As a working mother, I am perplexed and annoyed by the media's constant attendance to Michelle Obama's every fashion move. See here. And here. And here. Michelle Obama is an educated and, I assume, intelligent woman. She is the parent of young children with the ability and interest to use her position as First Lady to further important issues like literacy, child care for working women, and nutrition. But as far as the media is concerned, these issues are a distant second to weighty matters like whether "Michelle's" arms are bare or who designed the dress in which she met the Queen of England.
I know some regard fashion as high art and a useful pursuit. I'm not debating that here. What's troubling is the inattention to substantive issues in which Michelle Obama has expressed interest--issues that deeply affect the quality of American life--in favor of esoteric pursuits that only the rarefied few can afford (e.g., patronage of up and coming fashion designers and private trainers).
Although I first blamed the press on marginalizing Michelle Obama as a clothes horse and beauty queen, the Obama camp is as much to blame as anyone. See, for example, Michelle Obama's voluntary appearance on the cover of Vogue. I have to say, I am disillusioned and disappointed with this tack toward the superficial. I expected Ms. Obama--the product of Princeton and Harvard, a lawyer, a former health care executive, and an involved parent--to be a substantive and smart First Lady.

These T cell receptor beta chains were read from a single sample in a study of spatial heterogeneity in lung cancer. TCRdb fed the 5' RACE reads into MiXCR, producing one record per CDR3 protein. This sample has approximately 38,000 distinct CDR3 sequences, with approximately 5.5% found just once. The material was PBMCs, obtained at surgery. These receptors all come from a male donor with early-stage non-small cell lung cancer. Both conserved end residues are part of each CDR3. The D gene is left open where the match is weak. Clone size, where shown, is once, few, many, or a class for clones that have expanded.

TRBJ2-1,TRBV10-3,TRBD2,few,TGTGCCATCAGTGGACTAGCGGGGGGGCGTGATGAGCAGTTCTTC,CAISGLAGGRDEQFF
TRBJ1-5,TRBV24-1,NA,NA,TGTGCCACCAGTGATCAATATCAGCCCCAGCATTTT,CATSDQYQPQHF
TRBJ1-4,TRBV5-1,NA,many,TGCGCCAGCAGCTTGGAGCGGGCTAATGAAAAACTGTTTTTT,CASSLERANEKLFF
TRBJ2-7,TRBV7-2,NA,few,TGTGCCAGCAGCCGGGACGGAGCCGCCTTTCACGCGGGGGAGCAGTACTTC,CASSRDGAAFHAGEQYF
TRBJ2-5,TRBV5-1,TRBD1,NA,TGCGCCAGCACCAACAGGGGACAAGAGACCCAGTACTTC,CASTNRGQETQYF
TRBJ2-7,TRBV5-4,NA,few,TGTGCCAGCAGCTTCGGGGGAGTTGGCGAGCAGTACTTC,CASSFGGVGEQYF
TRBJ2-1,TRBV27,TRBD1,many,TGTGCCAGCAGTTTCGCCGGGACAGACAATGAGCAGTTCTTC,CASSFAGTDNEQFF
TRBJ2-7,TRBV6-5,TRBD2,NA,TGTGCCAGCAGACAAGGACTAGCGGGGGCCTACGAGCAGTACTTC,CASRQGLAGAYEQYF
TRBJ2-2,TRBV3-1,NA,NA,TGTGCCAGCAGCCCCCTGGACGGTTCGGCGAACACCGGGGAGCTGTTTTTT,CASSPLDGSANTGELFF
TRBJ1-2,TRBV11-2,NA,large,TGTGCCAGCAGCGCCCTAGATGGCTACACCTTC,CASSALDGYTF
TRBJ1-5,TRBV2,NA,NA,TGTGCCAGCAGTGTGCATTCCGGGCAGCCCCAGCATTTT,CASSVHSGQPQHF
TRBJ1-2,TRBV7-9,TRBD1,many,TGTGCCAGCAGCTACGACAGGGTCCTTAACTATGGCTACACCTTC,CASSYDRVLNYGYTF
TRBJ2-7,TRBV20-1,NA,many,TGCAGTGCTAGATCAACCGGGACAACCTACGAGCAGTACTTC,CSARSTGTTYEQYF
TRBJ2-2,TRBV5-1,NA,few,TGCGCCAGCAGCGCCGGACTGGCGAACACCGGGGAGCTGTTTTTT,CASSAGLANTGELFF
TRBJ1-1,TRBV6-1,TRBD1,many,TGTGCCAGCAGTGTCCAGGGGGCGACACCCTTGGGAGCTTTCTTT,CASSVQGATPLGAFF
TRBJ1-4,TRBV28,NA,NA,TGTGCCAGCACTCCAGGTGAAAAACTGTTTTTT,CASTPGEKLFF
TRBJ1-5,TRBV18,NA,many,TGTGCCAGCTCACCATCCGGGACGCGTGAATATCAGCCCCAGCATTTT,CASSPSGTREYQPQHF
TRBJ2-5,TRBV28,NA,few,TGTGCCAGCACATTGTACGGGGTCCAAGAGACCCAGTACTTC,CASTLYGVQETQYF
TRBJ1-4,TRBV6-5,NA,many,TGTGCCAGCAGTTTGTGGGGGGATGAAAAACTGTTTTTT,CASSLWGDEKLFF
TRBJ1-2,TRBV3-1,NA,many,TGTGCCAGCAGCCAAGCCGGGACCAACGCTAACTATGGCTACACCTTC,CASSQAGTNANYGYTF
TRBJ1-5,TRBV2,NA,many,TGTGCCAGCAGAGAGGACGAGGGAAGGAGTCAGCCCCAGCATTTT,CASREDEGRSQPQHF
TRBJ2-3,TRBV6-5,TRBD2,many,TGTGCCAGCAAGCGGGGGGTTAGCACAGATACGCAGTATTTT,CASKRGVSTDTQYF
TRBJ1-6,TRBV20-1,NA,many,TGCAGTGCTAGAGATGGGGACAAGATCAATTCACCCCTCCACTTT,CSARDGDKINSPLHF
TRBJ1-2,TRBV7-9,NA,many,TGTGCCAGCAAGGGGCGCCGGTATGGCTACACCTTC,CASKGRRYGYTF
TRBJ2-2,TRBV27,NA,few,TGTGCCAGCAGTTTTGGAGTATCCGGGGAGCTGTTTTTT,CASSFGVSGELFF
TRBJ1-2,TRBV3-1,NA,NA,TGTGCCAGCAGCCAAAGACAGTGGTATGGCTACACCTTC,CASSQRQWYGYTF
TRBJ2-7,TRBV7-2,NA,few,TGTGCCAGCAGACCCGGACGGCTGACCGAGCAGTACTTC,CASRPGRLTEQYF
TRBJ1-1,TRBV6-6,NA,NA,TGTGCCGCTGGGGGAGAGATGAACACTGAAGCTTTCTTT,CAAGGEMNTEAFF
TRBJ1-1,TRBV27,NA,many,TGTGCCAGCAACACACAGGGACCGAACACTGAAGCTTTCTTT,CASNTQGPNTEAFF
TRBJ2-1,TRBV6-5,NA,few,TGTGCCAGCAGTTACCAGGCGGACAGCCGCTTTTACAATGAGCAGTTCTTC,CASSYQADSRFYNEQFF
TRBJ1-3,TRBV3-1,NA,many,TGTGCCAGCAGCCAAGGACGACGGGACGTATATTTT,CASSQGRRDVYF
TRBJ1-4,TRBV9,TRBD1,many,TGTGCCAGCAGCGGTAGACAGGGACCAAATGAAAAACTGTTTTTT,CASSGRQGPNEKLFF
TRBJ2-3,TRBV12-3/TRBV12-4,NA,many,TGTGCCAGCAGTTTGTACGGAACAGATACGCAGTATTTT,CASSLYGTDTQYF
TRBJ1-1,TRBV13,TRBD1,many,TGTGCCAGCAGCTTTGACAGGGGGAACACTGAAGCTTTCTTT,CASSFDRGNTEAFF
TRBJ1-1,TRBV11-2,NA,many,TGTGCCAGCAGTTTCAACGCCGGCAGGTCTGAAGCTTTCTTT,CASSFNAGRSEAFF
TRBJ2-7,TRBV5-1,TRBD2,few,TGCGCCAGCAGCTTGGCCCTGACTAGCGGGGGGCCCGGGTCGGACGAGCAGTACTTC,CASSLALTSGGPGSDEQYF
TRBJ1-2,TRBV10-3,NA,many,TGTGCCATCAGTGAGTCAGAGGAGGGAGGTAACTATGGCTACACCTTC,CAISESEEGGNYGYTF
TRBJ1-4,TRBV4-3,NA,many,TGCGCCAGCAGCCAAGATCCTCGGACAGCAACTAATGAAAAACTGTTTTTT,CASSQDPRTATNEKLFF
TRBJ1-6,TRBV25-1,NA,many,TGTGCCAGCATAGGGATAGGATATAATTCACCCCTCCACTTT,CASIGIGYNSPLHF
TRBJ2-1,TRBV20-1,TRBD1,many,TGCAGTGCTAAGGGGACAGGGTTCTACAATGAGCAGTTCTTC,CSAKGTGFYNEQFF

Instead, what I got was First Lady Barbie.
I've got no argument with taking care of one's appearance, but women who are attractive and well-dressed can still get a point across. What's happening with Ms. Obama is that her points aren't getting across. Instead, all we hear are silly quips about her Second Amendment "Right to Bare Arms" and fashion face-offs with Carla Bruni.
Please, Ms. Obama. Stop being sidelined and distracted by the media's rapt attention to your physical beauty and dedication to fashion. Take hold of this media train before it utterly marginalizes you and the working parents who counted on you for leadership. There's more to you than meets the eye, isn't there?